Designing for Accessibility and Inclusivity

Creating a Web that works for everyone

Sean Kelly with Victoria Harrison

In our recent article about inclusive marketing, we discussed the importance of making diversity an integral part of marketing campaigns versus an afterthought. The key takeaway is that inclusivity isn’t a trend, but a standard. And those businesses that don’t adapt will inevitably see both their reputations and their bottom lines suffer.

Conversely, businesses that make “doing the right thing” part of their culture will naturally see positive results.

Accessibility is solved at the design stage

When it comes to accessibility and inclusivity, marketing is just the tip of the iceberg. True accessibility begins with the user experience. Therefore, ensuring that a website’s applications serve all users across different cultures and countries, including people with physical and cognitive disabilities, is key.

From a UX design perspective, this means ensuring people with visual, motor, auditory, speech, or situational restrictions can fully utilize any interface, whether it’s a website, video game, or app, without complications that negatively impact their overall user experience.

“When you do not intentionally, deliberately include… you will unintentionally exclude.” – Microsoft’s Inclusive Technologies

Traditionally, accessibility was in the back of designers’ minds, and solutions for users with disabilities were only crafted as they saw fit. Today, the focus has shifted, and designers are planning for accessibility before pixels are placed on the screen, ensuring that the initial design is all-encompassing.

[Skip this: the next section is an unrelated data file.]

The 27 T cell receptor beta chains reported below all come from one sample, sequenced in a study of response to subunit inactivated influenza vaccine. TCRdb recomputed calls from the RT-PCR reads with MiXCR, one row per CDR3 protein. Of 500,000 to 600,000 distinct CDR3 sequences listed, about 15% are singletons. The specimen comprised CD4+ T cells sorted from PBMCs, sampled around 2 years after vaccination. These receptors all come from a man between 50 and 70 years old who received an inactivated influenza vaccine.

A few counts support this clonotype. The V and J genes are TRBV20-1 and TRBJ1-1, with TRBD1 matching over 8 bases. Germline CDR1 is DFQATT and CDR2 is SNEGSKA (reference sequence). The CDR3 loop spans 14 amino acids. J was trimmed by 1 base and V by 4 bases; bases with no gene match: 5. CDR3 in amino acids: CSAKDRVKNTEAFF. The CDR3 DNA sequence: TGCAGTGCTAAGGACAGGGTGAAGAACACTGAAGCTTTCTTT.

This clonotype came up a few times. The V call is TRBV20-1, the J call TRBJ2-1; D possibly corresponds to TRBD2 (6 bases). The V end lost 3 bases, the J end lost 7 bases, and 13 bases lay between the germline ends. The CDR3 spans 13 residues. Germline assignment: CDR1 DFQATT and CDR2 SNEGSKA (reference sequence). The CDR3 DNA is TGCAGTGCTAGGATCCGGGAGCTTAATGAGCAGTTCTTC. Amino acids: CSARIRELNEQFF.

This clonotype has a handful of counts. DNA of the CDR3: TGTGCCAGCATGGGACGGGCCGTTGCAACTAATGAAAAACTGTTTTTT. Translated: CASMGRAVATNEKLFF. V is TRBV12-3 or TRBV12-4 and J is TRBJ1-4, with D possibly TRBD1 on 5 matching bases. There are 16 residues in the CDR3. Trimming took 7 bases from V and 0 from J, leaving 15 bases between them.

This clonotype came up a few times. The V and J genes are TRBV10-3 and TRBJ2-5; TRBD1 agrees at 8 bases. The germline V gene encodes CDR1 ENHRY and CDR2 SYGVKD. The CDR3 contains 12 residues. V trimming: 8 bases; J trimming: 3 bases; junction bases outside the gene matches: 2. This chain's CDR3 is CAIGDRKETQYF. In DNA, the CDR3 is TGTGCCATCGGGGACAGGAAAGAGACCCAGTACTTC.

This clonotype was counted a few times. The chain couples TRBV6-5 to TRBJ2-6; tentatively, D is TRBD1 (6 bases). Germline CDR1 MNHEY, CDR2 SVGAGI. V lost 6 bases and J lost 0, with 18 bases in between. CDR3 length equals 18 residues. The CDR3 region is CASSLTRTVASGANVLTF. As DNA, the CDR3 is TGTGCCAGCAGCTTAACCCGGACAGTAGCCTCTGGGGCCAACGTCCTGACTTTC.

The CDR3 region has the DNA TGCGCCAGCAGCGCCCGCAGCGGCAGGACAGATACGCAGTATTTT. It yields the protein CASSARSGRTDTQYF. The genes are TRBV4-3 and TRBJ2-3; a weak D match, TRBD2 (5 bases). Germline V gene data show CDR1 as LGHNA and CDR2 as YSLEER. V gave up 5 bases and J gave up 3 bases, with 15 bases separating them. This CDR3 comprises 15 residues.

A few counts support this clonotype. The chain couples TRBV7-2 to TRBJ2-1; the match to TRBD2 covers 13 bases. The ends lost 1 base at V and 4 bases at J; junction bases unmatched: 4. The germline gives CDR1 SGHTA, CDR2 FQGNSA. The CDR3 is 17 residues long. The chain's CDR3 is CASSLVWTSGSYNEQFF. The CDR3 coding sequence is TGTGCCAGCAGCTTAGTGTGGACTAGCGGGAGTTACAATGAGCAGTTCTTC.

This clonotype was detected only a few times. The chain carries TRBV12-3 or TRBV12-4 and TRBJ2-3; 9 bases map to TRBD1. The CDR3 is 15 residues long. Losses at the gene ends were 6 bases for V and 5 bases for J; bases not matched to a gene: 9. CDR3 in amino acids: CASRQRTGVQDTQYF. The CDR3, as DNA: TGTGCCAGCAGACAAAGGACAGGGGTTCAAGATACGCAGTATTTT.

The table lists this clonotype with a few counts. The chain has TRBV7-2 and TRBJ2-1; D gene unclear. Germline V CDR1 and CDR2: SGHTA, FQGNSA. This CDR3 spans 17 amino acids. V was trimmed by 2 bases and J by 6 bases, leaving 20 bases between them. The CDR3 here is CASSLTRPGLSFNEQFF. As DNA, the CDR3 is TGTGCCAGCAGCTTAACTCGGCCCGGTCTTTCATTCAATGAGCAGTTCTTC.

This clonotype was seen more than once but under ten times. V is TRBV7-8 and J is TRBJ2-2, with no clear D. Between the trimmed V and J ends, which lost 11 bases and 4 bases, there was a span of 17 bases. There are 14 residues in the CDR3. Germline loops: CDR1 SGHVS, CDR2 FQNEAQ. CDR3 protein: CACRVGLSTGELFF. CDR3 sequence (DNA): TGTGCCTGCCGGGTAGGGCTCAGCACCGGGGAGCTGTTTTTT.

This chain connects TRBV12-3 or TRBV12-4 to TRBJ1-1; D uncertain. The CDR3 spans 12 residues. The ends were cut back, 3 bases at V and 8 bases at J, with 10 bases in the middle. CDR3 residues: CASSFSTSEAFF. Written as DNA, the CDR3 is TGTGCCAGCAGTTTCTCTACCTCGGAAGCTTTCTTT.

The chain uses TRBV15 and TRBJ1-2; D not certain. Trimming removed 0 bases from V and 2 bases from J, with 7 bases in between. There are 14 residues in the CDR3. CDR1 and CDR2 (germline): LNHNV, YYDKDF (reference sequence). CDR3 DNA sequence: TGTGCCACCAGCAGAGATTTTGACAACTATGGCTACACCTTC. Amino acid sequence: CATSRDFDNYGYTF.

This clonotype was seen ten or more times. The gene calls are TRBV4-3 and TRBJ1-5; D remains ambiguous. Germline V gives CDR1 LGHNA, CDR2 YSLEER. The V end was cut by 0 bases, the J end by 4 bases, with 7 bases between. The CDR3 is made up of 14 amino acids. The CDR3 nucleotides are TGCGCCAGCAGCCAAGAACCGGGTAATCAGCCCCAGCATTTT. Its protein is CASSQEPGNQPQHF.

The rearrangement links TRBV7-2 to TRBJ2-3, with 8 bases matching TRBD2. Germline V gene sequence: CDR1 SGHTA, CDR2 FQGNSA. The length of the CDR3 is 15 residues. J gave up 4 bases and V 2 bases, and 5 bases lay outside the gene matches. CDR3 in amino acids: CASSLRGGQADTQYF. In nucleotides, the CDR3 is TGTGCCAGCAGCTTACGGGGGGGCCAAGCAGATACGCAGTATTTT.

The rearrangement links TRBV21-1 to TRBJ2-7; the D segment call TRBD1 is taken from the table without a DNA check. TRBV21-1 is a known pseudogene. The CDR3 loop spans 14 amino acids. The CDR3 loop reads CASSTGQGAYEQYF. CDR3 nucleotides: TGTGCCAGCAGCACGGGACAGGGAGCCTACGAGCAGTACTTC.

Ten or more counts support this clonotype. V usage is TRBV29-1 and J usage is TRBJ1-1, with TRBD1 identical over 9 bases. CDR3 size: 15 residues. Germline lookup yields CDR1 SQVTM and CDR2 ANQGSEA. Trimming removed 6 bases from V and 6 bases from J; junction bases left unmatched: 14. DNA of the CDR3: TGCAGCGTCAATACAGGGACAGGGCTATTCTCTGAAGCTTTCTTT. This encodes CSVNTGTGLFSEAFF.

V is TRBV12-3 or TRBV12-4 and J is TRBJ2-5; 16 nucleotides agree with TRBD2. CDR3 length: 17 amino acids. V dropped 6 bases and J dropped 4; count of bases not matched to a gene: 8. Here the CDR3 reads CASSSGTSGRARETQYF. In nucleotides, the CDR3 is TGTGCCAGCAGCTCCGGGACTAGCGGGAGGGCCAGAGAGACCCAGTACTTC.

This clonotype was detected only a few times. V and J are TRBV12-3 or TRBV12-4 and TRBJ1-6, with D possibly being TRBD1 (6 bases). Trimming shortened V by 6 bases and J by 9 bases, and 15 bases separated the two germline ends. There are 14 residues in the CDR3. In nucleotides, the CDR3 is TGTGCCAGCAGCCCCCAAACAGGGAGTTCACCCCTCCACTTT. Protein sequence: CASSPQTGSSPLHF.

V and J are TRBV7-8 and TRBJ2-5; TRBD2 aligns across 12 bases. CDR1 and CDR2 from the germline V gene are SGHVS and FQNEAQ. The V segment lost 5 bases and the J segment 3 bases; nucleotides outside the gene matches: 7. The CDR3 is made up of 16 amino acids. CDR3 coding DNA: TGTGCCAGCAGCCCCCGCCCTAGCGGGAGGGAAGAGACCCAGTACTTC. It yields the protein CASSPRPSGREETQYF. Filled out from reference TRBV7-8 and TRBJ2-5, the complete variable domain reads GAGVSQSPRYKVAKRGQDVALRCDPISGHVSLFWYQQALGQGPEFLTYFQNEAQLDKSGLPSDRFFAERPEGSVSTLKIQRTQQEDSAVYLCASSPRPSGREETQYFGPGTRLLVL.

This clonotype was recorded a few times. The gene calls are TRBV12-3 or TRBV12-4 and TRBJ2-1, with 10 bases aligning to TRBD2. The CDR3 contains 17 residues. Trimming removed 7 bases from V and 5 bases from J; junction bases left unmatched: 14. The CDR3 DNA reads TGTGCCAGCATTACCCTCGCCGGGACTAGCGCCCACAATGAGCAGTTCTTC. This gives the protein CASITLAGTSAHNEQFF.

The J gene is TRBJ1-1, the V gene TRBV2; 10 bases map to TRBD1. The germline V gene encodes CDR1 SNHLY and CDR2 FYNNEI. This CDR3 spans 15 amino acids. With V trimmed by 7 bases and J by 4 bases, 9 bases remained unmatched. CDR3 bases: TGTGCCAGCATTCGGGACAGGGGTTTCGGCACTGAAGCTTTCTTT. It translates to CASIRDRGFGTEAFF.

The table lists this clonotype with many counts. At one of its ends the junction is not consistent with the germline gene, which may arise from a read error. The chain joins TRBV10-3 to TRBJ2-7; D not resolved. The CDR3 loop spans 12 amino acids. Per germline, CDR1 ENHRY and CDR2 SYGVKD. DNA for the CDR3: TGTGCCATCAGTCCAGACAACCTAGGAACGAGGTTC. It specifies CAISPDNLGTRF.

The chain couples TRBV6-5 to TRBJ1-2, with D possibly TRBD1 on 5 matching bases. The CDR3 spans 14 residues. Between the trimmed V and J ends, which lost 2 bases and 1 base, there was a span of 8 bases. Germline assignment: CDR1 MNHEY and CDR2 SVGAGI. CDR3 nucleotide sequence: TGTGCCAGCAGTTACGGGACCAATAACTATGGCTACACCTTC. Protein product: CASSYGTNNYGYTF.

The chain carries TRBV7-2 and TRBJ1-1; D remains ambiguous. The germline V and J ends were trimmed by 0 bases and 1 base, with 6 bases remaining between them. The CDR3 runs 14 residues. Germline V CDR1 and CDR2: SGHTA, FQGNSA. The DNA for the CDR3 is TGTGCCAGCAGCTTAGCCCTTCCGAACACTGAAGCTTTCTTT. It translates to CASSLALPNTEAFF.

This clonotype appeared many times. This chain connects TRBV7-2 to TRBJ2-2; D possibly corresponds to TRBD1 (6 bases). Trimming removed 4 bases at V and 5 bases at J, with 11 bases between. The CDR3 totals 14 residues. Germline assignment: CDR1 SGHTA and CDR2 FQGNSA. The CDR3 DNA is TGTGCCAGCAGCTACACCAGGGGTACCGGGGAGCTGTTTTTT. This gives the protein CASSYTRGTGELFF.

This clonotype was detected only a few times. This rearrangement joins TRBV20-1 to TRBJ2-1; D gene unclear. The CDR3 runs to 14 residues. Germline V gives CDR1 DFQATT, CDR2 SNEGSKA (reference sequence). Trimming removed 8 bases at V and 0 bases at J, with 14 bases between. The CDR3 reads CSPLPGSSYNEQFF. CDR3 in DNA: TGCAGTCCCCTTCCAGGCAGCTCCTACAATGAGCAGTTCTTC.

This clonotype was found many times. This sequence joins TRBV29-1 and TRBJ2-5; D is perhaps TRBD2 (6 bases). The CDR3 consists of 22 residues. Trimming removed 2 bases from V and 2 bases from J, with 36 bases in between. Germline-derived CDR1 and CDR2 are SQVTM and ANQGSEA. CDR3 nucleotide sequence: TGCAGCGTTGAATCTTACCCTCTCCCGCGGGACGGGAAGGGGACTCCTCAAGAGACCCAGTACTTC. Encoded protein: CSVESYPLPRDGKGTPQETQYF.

How to cater to the full range of human diversity

Digital accessibility means that all users can equally perceive, navigate, understand, and interact with websites and tools. With the help of the Web Accessibility Initiative (WAI) and its Web Content Accessibility Guidelines (WCAG), brands can understand the four key elements to achieve accessibility success.

Perceivable – Information and user interface components must be presentable to users in ways they can perceive.

The first step is ensuring that on-page content is consumable to all users. This can be achieved by providing text alternatives for any non-text content, offering alternatives for time-based media, creating adaptable content that’s compatible with a variety of layouts, and making content clear and distinguishable.

Operable – User interface components and navigation must be operable.

Simply put, this criterion highlights the importance of usability. And to help diverse users roam around your site, it’s crucial to consider keyboard accessibility, adding directional cues for site navigation, removing any time restrictions, and avoiding design or sound elements that could provoke seizures or other visual or auditory problems.

Understandable – Information and the operation of the user interface must be understandable.

In short, your site’s content and functions should be easy to interpret. This requires text to be clear in terms of font size and colors to improve overall readability. And at the same time, using layouts that have a clean design and are built to act in predictable ways.

Robust – Content must be robust enough that it can be interpreted reliably by a wide variety of user agents, including assistive technologies.

Finally, it’s important to remember that some users will rely on assistive technologies to interact with your site. Therefore, your website must be compatible not only with today’s user agents, but future ones as well. This ensures that your accessibility efforts are sustainable and not just temporary.

Accessible Web design is not hard to achieve, but it requires a holistic team effort to integrate the philosophy into the culture and everyday operations of a business. Without that shift, businesses will continue to treat accessibility as a secondary action — and potential customers will see that.

Consumer purchase decisions are ultimately swayed by social responsibility, and companies that prioritize accessible site design now will gain a significant competitive advantage — and arguably a better public image — over those that don’t.


Works Cited:
Web Content Accessibility Guidelines